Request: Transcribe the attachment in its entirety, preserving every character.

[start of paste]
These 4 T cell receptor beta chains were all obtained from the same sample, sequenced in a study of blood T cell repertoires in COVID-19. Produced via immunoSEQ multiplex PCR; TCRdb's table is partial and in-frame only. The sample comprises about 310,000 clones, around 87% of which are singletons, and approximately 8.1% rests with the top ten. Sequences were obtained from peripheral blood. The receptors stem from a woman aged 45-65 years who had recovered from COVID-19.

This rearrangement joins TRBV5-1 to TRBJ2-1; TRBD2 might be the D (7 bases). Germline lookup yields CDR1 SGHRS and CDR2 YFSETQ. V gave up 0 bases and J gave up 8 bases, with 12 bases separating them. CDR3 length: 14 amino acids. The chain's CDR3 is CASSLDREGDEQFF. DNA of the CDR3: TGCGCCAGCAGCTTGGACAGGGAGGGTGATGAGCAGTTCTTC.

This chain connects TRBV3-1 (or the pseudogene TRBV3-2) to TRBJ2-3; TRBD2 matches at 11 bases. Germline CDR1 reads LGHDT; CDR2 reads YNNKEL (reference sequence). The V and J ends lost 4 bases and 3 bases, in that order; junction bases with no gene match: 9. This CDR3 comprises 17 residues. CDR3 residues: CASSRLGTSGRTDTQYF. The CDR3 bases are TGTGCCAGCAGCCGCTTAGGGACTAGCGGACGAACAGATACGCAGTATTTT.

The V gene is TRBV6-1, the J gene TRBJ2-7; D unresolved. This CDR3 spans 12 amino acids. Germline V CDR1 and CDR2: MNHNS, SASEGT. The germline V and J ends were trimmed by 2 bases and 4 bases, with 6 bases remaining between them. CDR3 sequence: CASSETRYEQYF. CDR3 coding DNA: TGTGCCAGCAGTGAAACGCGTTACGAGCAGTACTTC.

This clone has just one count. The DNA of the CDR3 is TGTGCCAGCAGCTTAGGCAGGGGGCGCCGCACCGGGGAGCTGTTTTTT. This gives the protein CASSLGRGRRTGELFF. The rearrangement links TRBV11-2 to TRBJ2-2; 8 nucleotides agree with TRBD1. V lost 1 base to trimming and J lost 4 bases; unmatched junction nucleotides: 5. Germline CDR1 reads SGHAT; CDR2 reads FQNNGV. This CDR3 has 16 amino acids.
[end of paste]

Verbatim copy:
These 4 T cell receptor beta chains were all obtained from the same sample, sequenced in a study of blood T cell repertoires in COVID-19. Produced via immunoSEQ multiplex PCR; TCRdb's table is partial and in-frame only. The sample comprises about 310,000 clones, around 87% of which are singletons, and approximately 8.1% rests with the top ten. Sequences were obtained from peripheral blood. The receptors stem from a woman aged 45-65 years who had recovered from COVID-19.

This rearrangement joins TRBV5-1 to TRBJ2-1; TRBD2 might be the D (7 bases). Germline lookup yields CDR1 SGHRS and CDR2 YFSETQ. V gave up 0 bases and J gave up 8 bases, with 12 bases separating them. CDR3 length: 14 amino acids. The chain's CDR3 is CASSLDREGDEQFF. DNA of the CDR3: TGCGCCAGCAGCTTGGACAGGGAGGGTGATGAGCAGTTCTTC.

This chain connects TRBV3-1 (or the pseudogene TRBV3-2) to TRBJ2-3; TRBD2 matches at 11 bases. Germline CDR1 reads LGHDT; CDR2 reads YNNKEL (reference sequence). The V and J ends lost 4 bases and 3 bases, in that order; junction bases with no gene match: 9. This CDR3 comprises 17 residues. CDR3 residues: CASSRLGTSGRTDTQYF. The CDR3 bases are TGTGCCAGCAGCCGCTTAGGGACTAGCGGACGAACAGATACGCAGTATTTT.

The V gene is TRBV6-1, the J gene TRBJ2-7; D unresolved. This CDR3 spans 12 amino acids. Germline V CDR1 and CDR2: MNHNS, SASEGT. The germline V and J ends were trimmed by 2 bases and 4 bases, with 6 bases remaining between them. CDR3 sequence: CASSETRYEQYF. CDR3 coding DNA: TGTGCCAGCAGTGAAACGCGTTACGAGCAGTACTTC.

This clone has just one count. The DNA of the CDR3 is TGTGCCAGCAGCTTAGGCAGGGGGCGCCGCACCGGGGAGCTGTTTTTT. This gives the protein CASSLGRGRRTGELFF. The rearrangement links TRBV11-2 to TRBJ2-2; 8 nucleotides agree with TRBD1. V lost 1 base to trimming and J lost 4 bases; unmatched junction nucleotides: 5. Germline CDR1 reads SGHAT; CDR2 reads FQNNGV. This CDR3 has 16 amino acids.